In addition, as the departments further consider this issue, the following items should be more fully addressed.

First, the departments and other City agencies must clarify how the rule impacts or conflicts with the requirement of Quality Housing, streetscape standards for the ground floor and other provisions of the Zoning Resolution. Moreover, the rule should be explicit in how the proposed containerization systems would relate to the buildings’ floor area ratios (FARs). Hospitals, for example, are required to include waste containerization in their development and are allowed to deduct some of the footprint from the FAR. We encourage the departments to consider similar measures for residential buildings covered by the rule, particularly given constructing a containerization system can lead to frontage loss for ground floor retail.

Recognizing the diversity of the built landscape, the rule allows for DSNY to exempt buildings from complying with the requirements if they are not suited to incorporating waste containerization. This is appropriate and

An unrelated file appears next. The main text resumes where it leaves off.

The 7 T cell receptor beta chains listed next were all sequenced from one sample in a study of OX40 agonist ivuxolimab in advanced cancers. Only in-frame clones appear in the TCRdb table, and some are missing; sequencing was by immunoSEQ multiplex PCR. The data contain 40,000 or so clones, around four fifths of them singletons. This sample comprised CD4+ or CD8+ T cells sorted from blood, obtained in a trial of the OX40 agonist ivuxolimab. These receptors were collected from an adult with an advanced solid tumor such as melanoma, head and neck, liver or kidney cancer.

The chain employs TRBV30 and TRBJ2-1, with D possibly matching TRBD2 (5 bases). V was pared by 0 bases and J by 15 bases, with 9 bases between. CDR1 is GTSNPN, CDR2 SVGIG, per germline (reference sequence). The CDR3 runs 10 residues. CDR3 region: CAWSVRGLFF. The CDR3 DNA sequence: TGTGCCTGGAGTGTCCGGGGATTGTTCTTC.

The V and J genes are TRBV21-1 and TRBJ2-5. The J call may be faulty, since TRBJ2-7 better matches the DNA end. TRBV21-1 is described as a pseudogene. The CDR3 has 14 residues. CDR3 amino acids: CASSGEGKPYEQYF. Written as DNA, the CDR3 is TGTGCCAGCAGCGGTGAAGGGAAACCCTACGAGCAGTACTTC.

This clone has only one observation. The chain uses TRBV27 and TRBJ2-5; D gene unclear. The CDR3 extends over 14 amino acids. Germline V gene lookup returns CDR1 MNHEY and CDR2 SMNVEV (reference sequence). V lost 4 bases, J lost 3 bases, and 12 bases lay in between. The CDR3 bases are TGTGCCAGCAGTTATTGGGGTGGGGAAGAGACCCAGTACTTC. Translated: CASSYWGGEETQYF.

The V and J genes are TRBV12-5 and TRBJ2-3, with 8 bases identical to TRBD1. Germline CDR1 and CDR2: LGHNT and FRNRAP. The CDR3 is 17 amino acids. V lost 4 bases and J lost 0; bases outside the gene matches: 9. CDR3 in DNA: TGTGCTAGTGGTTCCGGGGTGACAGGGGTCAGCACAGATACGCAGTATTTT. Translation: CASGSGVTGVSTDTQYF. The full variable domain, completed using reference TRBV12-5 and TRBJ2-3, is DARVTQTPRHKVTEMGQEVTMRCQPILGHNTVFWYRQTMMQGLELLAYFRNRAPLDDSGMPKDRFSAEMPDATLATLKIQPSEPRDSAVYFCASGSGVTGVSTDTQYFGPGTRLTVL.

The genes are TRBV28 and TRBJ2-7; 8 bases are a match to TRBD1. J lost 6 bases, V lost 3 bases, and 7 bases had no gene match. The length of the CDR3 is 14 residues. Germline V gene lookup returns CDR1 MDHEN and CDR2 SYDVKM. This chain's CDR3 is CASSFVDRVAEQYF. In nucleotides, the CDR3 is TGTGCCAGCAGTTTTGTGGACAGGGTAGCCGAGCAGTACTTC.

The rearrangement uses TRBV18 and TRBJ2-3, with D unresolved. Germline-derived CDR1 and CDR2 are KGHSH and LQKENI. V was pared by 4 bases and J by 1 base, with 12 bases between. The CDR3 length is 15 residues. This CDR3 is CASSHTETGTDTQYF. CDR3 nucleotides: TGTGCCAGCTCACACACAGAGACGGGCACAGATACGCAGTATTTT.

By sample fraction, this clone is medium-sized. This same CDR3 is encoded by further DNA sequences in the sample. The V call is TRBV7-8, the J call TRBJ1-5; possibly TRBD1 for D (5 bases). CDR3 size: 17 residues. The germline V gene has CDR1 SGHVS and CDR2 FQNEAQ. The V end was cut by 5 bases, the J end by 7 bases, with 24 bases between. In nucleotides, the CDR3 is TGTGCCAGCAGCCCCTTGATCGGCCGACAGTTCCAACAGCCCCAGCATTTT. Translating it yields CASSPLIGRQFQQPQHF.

REBNY encourages the departments to identify the criteria DSNY will use to make that determination. Delineating the circumstances under which DSNY would exempt a covered residential building would ensure the development is not slowed and limit potential issues of DSNY’s capacity to process the covered properties.

Further, significantly more clarity needs to be given to how this requirement, and any exemption process, will fit into the project development timeline and other City agency plan review requirements. Specifically, greater detail will need to be given to clarify when the developer should approach DSNY for approval of plans or to ask for an exemption and how that will be communicated to DOB. If the project is not advised whether it needs to include containerization systems until after designs have been drafted, it will lead to delays in projects completing development and delivering additional housing units to the city.

Moreover, the departments should ensure the effective date of the proposed rule is consistent with how buildings are developed. Currently, when changes are made to building design requirements, those changes are typically phased in based on a date by which complete plans have been filed with the Department of Buildings. To be consistent, the implementation of this rule, if adopted, should similarly only apply to those buildings that have not filed complete plans with the Department of Buildings before the effective date.

Thank you for the consideration of these points.

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CONTACT(S):

Zachary Steinberg
Vice President, Policy & Planning
Real Estate Board of New York (REBNY)
(212) 616-5227
zsteinberg@rebny.com